How do you Grow Squash from Seed?
This can be a difficult question to answer for beginner gardeners because of complex factors like weather, soil, and pests.
This article will help solve this problem and give ALL experience levels of gardeners Easy-to-Follow Tips on growing squash from seed.
And I recommend scrolling to the bottom of this page to find answers to the 6 most frequently asked questions most gardeners have when growing squash.
Tip #1: Choose THESE 5 Squash Types
While there are hundreds of varieties of squash you can grow, I am recommending 5 kinds to choose from.
These are the easiest types when trying to learn how to grow squash from seed.
A) Butternut Squash
Butternut Squash is the most popular type of squash in North America. Unlike other types of squash, it is considered a winter squash and not a summer squash.
This is an incredibly easy vegetable to grow, but because it can take 120 days to mature it is best to start your seeds indoors if you have a short gardening season.
This type of squash takes up a large space in your garden and is ready to be harvested when the skin turns hard.
This type of squash also produces the most vegetable per plant. It is also easily stored, canned, and has many uses.
B) Acorn Squash
Acorn Squash is one of the most popular and easiest growing squashes in the world.
While this type of squash requires a large area to grow, it also produces some of the greatest quantity too.
The Acorn squash is considered a winter squash and when properly stored can be used for up to 6 months.
Like most squash it requires a pH level of 5.5-7.0 and can be grown well into early-winter.
Not only this, but it can be stuffed, used in vegetable salads, and as a complement to fish or chicken dishes.
Spaghetti squash is native to North America & Mexico and is fast becoming one of the most popular types of squash due to its quantity and nutritional value.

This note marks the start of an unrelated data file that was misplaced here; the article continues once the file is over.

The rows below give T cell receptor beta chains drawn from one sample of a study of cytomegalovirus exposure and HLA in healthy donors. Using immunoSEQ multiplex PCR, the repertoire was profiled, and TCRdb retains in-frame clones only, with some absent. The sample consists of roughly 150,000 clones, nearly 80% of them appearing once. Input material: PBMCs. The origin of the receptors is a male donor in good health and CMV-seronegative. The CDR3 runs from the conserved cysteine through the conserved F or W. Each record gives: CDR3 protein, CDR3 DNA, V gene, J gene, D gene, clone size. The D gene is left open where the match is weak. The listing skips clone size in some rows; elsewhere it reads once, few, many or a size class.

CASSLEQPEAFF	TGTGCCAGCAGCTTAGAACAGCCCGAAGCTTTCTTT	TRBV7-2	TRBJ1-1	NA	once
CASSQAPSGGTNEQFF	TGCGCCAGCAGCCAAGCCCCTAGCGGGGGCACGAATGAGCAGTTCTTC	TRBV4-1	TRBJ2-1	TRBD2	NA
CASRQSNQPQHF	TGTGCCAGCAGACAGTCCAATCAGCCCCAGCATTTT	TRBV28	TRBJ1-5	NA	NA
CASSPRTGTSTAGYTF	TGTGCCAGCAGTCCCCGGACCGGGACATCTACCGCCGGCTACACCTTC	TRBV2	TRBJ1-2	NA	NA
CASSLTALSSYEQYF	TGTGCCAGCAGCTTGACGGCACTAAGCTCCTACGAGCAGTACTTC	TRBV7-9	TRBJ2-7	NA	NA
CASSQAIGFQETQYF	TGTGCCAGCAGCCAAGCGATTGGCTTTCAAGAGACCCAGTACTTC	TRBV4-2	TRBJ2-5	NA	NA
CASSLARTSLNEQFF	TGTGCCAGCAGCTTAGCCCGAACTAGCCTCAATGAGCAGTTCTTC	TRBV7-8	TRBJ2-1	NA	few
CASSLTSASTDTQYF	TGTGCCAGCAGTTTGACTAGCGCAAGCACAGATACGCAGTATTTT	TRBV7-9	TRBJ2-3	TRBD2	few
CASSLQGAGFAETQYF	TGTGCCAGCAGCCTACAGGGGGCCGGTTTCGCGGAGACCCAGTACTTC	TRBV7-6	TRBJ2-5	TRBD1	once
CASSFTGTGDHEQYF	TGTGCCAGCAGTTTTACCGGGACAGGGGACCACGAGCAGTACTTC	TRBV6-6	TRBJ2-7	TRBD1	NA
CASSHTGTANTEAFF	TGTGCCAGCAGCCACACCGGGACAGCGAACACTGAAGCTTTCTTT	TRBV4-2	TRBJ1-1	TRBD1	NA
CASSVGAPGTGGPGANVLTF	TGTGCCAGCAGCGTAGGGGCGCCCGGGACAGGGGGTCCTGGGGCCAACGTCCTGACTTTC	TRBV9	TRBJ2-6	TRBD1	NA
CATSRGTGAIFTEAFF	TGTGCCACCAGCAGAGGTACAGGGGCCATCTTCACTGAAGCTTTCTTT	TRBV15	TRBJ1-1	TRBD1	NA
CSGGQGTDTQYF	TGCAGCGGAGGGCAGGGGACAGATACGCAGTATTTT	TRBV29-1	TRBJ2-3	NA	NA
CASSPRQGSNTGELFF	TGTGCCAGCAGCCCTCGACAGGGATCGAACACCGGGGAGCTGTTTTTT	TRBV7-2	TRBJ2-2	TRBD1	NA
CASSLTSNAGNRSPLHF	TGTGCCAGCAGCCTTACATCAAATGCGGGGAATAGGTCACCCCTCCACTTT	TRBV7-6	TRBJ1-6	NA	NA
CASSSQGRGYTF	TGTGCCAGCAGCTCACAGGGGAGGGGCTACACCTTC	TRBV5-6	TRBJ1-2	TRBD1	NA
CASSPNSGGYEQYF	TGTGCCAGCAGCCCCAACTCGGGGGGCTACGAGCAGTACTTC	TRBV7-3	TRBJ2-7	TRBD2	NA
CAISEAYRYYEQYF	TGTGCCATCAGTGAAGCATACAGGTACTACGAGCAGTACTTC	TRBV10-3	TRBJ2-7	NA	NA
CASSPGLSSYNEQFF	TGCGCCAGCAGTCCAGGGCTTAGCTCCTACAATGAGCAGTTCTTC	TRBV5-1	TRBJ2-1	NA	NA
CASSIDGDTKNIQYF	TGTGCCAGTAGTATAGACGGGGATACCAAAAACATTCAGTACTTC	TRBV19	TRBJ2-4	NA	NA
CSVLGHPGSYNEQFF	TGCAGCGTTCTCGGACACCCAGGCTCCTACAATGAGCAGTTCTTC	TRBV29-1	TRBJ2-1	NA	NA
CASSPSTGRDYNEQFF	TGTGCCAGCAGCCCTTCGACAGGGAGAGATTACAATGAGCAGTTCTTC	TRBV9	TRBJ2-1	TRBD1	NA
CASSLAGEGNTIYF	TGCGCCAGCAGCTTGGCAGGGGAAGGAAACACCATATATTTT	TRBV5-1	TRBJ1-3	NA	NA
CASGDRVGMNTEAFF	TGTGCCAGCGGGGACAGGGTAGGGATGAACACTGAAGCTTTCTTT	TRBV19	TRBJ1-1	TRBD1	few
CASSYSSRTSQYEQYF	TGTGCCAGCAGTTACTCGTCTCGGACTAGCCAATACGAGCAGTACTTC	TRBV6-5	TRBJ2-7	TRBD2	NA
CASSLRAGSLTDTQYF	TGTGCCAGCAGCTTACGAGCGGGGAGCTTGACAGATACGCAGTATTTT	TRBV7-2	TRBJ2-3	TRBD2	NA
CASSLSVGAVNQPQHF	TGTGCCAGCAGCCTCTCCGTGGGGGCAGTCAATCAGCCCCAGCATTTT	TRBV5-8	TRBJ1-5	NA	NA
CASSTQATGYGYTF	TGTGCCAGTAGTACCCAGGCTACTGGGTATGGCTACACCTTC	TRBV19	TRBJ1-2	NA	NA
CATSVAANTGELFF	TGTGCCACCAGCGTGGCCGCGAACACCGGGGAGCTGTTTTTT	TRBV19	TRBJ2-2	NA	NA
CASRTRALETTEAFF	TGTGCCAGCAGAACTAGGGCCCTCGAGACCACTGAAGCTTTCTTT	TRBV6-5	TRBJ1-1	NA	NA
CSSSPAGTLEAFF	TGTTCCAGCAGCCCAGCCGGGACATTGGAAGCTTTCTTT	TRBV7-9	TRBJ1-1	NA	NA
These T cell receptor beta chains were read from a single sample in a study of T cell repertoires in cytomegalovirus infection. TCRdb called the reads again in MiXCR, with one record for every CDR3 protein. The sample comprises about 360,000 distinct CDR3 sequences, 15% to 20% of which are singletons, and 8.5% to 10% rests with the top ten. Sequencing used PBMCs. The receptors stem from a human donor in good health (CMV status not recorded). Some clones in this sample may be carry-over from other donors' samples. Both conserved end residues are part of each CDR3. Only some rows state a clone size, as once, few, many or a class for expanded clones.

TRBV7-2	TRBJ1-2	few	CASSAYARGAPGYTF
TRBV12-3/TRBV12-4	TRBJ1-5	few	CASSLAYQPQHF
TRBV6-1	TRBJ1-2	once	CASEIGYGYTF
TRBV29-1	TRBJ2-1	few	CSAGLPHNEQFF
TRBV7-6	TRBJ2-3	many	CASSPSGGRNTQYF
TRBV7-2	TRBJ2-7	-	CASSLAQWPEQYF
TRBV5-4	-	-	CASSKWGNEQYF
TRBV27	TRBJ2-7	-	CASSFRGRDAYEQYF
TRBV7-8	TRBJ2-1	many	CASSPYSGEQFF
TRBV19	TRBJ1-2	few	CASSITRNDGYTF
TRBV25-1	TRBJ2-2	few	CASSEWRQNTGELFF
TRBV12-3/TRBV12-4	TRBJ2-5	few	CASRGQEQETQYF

This type of squash is also a winter squash, can be stored long-term, and has many uses.
What separates this type of squash from others is that it does not require as much space as others to grow.
It should be noted that you should only harvest this type of squash when it turns yellow.
A little known fact about pumpkins is that they are actually squash.
Pumpkins are one of the easier squash to grow, especially if you protect it from deer and rabbits.
Like most squash, they require a lot of space to grow, but they also have many uses. Pumpkin seeds are considered one of the few superfoods in the world.
Because of pumpkins long growing time (120 days), I recommend planting your seeds indoors.
E) Yellow Crookneck Squash
Yellow Crookedneck Squash is one of the most unique looking vegetables in North America. It is also one of the easiest vegetables to grow.
This type of squash typically requires a much warmer temperature to germinate, is grown during the summer and early fall, and has a wide range of uses.
What makes this type of squash standout compare to others is that it only takes 40-45 days to harvest!
Tip #2 Starting Seeds Indoors
When learning how to grow squash from seed you should always start indoors. This will help minimize the risk of weather, pests, and disease.
Step 1 – Begin Planting Seed Indoors 8 Weeks Before Transplanting Outdoors
When learning how to grow squash from seed you will want to start your seeds inside approximately 8 weeks before you plan on moving your squash into your garden or moving your planter outside.
- You will first want to start by buying your seed. I recommend buying from Amazon because it is quick and inexpensive.
- You will then want to take 3-inch GrowKo Peat Pots and fill them up to approximately 80% full with Miracle-Gro Potting Mix.
- Next, spray your soil 5 to 8 times with a spray bottle. You will want the soil to be moist, not damp. Damp soil can cause unwanted fungus.
Step 2 – Plant 2 to 3 Seeds Per Pot
- Sprinkle 2 seeds per pot about 1/4 inch deep and then gently brush the soil over the seeds. *Note, do not to bury the seeds.
- Then spray the soil again 5 to 8 times until it turns a dark color.
The video below also gives a great tutorial on how to grow squash from seeds.
Step 3 – Provide Your Seeds with At Least 8 Hours of Sunlight
- After planting your seeds, provide at least 8 hours of sunlight by placing the pots by a window or a Grow Light if your windows do not receive enough sunlight.